This morning after my walk I was accosted by what could only be described as … cuddle-zombies. I spent the first part of the morning downstairs catching up on email as the kids slumbered. As is typical, my daughter arose first and came looking for me. I usually wordlessly scoop her up in my arms as she shakes her hair out of her eyes and instructs me where to take her for morning cuddles. Today’s destination: my bed. Where we find the younger one awake (and oddly posed in Downward Dog) whereupon he springs up into standing position on the bed, raises his arms, and makes odd caveman sounds in urgent appeal for me to pick him up. Somehow we all fall into bed, Sophie under the electric blanket on my right, Nels on top of me, smelling lovely and heavy with sleep.
Nels has been saying, “Ice Age the Meltdown” when he sees the poster for said film (P.S. Stick to Pixar). Except he says, “Ice Age the MILKdown!” with a significant pause on the “milk”. It’s basically as if someone built a little robot in the shape of a boy, a robot whose sole design purpose was Cuteness. Today serving breakfast I am saying it too: “The MILKdown!” when Nels interrupts: “No, Mama,” he says with offended dignity. “It’s meltdown.” (Sophie claims credit for this correction).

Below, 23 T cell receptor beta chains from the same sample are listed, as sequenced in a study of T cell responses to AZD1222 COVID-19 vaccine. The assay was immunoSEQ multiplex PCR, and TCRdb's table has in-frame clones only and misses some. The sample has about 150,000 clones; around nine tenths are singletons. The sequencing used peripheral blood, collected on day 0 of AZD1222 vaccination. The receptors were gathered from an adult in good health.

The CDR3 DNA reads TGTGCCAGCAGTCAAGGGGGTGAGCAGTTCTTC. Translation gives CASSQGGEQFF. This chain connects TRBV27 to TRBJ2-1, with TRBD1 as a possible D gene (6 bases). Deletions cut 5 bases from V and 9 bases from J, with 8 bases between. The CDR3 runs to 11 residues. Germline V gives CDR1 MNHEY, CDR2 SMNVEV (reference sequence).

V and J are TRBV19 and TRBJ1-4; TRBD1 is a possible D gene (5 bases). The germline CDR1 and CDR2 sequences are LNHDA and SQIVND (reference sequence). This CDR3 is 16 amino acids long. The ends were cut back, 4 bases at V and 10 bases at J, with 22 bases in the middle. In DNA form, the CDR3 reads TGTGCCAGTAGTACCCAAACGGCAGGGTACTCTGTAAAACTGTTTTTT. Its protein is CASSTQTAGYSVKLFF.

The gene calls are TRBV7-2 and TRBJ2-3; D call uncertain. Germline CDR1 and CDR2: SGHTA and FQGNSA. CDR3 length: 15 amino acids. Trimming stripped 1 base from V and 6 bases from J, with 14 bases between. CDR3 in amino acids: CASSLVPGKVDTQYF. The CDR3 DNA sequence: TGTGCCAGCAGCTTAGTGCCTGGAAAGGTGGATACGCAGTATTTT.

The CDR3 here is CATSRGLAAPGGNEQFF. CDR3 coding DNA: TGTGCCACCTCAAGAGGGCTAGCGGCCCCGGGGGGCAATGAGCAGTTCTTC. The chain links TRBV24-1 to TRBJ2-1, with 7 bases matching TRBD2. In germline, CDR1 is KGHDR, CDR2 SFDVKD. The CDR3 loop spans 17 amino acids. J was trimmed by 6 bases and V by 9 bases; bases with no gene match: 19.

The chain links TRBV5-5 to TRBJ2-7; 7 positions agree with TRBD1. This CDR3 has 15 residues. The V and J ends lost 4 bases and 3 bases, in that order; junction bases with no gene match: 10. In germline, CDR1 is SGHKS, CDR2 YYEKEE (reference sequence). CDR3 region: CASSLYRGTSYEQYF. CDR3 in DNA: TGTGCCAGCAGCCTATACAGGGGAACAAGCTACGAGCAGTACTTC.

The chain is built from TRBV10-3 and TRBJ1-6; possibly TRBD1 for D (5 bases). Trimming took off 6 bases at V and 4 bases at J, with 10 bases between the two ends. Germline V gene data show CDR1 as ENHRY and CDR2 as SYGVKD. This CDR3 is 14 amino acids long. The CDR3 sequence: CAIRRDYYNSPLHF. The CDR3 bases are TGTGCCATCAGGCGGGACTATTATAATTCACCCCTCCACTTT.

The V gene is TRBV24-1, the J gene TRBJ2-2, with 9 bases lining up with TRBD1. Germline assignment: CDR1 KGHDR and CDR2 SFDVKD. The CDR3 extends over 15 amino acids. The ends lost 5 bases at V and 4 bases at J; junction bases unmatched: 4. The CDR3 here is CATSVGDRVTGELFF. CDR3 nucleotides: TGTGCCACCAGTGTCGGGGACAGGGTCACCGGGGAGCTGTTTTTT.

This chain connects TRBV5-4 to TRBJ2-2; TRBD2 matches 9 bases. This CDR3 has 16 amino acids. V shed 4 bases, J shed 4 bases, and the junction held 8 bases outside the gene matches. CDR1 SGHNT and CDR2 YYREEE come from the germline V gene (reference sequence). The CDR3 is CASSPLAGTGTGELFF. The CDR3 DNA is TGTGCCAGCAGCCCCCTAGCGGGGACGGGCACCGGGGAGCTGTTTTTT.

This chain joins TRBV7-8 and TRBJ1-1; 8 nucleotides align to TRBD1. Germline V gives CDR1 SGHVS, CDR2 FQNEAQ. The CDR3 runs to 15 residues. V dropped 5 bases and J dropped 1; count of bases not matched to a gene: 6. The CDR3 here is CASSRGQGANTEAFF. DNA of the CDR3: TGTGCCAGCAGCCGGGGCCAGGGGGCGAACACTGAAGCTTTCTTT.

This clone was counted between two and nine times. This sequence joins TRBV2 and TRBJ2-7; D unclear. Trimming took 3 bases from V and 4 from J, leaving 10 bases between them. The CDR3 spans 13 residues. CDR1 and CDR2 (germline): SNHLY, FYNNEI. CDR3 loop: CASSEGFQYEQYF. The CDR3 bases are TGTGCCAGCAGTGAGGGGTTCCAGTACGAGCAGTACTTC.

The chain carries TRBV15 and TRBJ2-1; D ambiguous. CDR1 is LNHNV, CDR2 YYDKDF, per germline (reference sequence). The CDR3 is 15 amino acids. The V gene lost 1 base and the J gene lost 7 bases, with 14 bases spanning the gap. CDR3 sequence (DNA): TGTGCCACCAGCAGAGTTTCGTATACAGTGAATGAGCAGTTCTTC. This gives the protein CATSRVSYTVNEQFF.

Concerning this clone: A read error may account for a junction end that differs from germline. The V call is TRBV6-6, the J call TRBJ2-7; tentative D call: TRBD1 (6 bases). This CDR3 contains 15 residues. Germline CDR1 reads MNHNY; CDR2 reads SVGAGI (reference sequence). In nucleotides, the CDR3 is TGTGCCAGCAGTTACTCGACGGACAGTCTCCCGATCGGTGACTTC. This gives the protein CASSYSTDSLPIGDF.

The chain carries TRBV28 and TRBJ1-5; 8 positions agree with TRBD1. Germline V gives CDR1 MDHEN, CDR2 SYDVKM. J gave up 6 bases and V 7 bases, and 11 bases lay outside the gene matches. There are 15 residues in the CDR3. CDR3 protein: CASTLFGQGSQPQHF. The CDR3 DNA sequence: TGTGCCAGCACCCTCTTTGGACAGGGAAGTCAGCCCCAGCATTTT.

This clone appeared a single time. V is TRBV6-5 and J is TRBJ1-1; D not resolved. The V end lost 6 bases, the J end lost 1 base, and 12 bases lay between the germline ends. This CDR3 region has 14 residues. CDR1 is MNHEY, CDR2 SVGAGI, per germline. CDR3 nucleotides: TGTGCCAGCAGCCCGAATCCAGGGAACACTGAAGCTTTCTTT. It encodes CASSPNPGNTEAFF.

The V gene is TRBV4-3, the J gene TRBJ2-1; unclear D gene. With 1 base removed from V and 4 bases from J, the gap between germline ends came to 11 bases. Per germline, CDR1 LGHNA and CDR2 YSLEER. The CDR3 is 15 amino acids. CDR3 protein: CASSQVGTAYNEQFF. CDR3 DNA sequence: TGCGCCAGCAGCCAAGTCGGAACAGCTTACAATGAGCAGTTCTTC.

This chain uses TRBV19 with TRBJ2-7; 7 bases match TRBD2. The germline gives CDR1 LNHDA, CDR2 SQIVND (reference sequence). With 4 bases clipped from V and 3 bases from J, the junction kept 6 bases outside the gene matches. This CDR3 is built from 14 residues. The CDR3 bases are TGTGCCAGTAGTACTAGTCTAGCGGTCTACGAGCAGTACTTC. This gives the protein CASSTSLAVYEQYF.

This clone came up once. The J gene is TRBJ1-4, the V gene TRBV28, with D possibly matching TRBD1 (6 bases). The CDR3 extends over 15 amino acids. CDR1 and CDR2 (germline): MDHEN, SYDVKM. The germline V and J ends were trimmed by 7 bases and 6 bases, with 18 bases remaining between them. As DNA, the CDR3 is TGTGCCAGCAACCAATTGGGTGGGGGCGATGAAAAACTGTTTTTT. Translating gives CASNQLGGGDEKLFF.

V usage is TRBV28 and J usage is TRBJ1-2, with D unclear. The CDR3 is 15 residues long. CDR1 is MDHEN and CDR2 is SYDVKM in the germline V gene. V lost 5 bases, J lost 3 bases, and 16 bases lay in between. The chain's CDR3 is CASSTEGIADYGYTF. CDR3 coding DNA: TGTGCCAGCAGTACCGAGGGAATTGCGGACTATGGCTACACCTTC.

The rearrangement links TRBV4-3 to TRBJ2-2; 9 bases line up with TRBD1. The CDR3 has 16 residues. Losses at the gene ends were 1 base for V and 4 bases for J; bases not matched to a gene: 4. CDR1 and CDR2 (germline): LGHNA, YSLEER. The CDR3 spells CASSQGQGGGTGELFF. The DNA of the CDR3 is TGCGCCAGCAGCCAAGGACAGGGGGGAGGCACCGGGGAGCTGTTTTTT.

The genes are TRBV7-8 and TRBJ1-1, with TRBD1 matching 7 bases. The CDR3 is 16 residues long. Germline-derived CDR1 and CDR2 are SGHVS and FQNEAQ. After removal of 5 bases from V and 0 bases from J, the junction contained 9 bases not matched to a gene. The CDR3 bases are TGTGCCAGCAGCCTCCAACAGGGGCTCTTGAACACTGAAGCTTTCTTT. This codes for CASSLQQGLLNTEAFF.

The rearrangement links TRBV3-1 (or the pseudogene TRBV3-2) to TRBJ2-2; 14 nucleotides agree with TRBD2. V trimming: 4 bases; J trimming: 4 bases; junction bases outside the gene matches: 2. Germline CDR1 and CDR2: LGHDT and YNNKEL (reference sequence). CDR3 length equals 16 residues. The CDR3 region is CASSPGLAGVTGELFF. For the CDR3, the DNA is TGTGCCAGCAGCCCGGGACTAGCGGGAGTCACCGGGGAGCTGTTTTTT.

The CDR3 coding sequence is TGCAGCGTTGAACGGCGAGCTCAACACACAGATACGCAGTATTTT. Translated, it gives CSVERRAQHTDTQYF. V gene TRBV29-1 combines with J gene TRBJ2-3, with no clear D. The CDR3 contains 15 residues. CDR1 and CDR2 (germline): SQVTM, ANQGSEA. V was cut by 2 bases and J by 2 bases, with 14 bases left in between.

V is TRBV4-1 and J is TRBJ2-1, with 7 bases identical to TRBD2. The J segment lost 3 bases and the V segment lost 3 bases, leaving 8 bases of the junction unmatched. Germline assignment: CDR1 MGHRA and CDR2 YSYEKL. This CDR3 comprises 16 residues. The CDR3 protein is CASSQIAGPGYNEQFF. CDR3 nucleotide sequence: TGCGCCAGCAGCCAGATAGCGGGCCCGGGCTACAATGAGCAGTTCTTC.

Obviously I am very sad about this. What people don’t know is that a small child saying “Milk” is one of the nicest things one can hear, especially when they misuse or mispronounce it (Sophie used to say “Mut!” when she was very small, later graduation to “Muk!” and now, of course, the proper expression). Luckily Nels still has words that, when pronounced, make me want to bite him: I hope he hangs on to his “noonles” and “tomayno” (for an example of the latter see the first few seconds of this film) for “noodles” and “tomato”.
I can’t even phoenetically represent the way Sophie says “squirrell” and “twirl”. I can’t even copy it verbally. I’ll have to record it for posterity before she changes.
Today’s pre-dawn walk was an uninspiring, but effective “Newtown” route that inexplicably gave me a blister (I’ve been using the same shoes for all my walks with no trouble so far). Erica and I got to watch the sunrise and I got to hear a long story involving well-digging and home financing. It was a good story though, for reals.
Now: on to a mid-morning bath with my wee little monsters.